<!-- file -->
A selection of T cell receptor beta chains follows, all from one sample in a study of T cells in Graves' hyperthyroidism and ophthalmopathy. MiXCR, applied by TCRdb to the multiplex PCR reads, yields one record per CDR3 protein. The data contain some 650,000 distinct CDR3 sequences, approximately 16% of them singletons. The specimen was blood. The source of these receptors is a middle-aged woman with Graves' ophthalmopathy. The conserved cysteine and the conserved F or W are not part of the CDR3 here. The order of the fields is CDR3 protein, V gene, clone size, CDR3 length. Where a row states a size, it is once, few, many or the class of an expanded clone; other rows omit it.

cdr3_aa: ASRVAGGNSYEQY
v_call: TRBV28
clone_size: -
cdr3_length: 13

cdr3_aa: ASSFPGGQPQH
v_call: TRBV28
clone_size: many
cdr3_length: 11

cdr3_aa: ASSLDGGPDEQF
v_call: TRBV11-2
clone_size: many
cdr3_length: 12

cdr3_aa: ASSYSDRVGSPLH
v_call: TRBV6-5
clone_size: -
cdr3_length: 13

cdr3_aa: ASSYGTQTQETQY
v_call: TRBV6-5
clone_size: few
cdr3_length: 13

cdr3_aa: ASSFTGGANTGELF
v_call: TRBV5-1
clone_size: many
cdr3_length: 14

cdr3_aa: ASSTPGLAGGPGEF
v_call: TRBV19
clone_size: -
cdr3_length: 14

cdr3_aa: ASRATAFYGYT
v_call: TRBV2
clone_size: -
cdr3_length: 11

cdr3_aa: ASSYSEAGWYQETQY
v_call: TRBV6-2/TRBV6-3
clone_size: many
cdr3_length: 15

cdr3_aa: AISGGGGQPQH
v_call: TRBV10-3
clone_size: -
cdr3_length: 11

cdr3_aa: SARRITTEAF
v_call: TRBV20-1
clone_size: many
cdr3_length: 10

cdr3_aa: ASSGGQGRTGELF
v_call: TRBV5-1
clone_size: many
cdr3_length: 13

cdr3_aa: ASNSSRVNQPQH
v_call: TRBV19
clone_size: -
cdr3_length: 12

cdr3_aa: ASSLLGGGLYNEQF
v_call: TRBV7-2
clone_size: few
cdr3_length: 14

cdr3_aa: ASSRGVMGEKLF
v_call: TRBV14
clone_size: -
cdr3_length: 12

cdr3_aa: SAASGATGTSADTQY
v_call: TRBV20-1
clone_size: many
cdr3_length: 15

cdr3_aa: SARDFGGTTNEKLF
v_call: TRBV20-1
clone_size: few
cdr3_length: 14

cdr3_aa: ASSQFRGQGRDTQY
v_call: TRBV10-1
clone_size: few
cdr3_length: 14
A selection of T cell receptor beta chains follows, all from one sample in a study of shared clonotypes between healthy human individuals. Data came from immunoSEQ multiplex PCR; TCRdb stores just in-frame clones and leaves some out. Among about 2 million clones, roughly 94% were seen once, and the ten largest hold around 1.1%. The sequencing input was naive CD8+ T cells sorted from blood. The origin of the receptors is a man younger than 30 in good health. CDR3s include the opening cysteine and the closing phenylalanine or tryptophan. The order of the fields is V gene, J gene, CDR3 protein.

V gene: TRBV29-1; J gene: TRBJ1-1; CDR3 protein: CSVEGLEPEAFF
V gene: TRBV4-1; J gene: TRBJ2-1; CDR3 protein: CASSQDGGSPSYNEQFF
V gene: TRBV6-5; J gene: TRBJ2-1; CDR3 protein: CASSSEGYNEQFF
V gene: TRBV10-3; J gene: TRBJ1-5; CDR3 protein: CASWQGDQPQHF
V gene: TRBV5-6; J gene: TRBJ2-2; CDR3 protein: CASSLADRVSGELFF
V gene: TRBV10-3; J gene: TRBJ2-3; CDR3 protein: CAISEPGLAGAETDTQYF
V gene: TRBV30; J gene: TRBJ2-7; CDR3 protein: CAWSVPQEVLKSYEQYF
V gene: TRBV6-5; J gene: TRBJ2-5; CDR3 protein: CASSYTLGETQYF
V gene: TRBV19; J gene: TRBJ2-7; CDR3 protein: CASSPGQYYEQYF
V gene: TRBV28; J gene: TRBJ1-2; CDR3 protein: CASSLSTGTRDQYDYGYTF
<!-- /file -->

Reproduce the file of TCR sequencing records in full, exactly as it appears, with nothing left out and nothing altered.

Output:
A selection of T cell receptor beta chains follows, all from one sample in a study of T cells in Graves' hyperthyroidism and ophthalmopathy. MiXCR, applied by TCRdb to the multiplex PCR reads, yields one record per CDR3 protein. The data contain some 650,000 distinct CDR3 sequences, approximately 16% of them singletons. The specimen was blood. The source of these receptors is a middle-aged woman with Graves' ophthalmopathy. The conserved cysteine and the conserved F or W are not part of the CDR3 here. The order of the fields is CDR3 protein, V gene, clone size, CDR3 length. Where a row states a size, it is once, few, many or the class of an expanded clone; other rows omit it.

cdr3_aa: ASRVAGGNSYEQY
v_call: TRBV28
clone_size: -
cdr3_length: 13

cdr3_aa: ASSFPGGQPQH
v_call: TRBV28
clone_size: many
cdr3_length: 11

cdr3_aa: ASSLDGGPDEQF
v_call: TRBV11-2
clone_size: many
cdr3_length: 12

cdr3_aa: ASSYSDRVGSPLH
v_call: TRBV6-5
clone_size: -
cdr3_length: 13

cdr3_aa: ASSYGTQTQETQY
v_call: TRBV6-5
clone_size: few
cdr3_length: 13

cdr3_aa: ASSFTGGANTGELF
v_call: TRBV5-1
clone_size: many
cdr3_length: 14

cdr3_aa: ASSTPGLAGGPGEF
v_call: TRBV19
clone_size: -
cdr3_length: 14

cdr3_aa: ASRATAFYGYT
v_call: TRBV2
clone_size: -
cdr3_length: 11

cdr3_aa: ASSYSEAGWYQETQY
v_call: TRBV6-2/TRBV6-3
clone_size: many
cdr3_length: 15

cdr3_aa: AISGGGGQPQH
v_call: TRBV10-3
clone_size: -
cdr3_length: 11

cdr3_aa: SARRITTEAF
v_call: TRBV20-1
clone_size: many
cdr3_length: 10

cdr3_aa: ASSGGQGRTGELF
v_call: TRBV5-1
clone_size: many
cdr3_length: 13

cdr3_aa: ASNSSRVNQPQH
v_call: TRBV19
clone_size: -
cdr3_length: 12

cdr3_aa: ASSLLGGGLYNEQF
v_call: TRBV7-2
clone_size: few
cdr3_length: 14

cdr3_aa: ASSRGVMGEKLF
v_call: TRBV14
clone_size: -
cdr3_length: 12

cdr3_aa: SAASGATGTSADTQY
v_call: TRBV20-1
clone_size: many
cdr3_length: 15

cdr3_aa: SARDFGGTTNEKLF
v_call: TRBV20-1
clone_size: few
cdr3_length: 14

cdr3_aa: ASSQFRGQGRDTQY
v_call: TRBV10-1
clone_size: few
cdr3_length: 14
A selection of T cell receptor beta chains follows, all from one sample in a study of shared clonotypes between healthy human individuals. Data came from immunoSEQ multiplex PCR; TCRdb stores just in-frame clones and leaves some out. Among about 2 million clones, roughly 94% were seen once, and the ten largest hold around 1.1%. The sequencing input was naive CD8+ T cells sorted from blood. The origin of the receptors is a man younger than 30 in good health. CDR3s include the opening cysteine and the closing phenylalanine or tryptophan. The order of the fields is V gene, J gene, CDR3 protein.

V gene: TRBV29-1; J gene: TRBJ1-1; CDR3 protein: CSVEGLEPEAFF
V gene: TRBV4-1; J gene: TRBJ2-1; CDR3 protein: CASSQDGGSPSYNEQFF
V gene: TRBV6-5; J gene: TRBJ2-1; CDR3 protein: CASSSEGYNEQFF
V gene: TRBV10-3; J gene: TRBJ1-5; CDR3 protein: CASWQGDQPQHF
V gene: TRBV5-6; J gene: TRBJ2-2; CDR3 protein: CASSLADRVSGELFF
V gene: TRBV10-3; J gene: TRBJ2-3; CDR3 protein: CAISEPGLAGAETDTQYF
V gene: TRBV30; J gene: TRBJ2-7; CDR3 protein: CAWSVPQEVLKSYEQYF
V gene: TRBV6-5; J gene: TRBJ2-5; CDR3 protein: CASSYTLGETQYF
V gene: TRBV19; J gene: TRBJ2-7; CDR3 protein: CASSPGQYYEQYF
V gene: TRBV28; J gene: TRBJ1-2; CDR3 protein: CASSLSTGTRDQYDYGYTF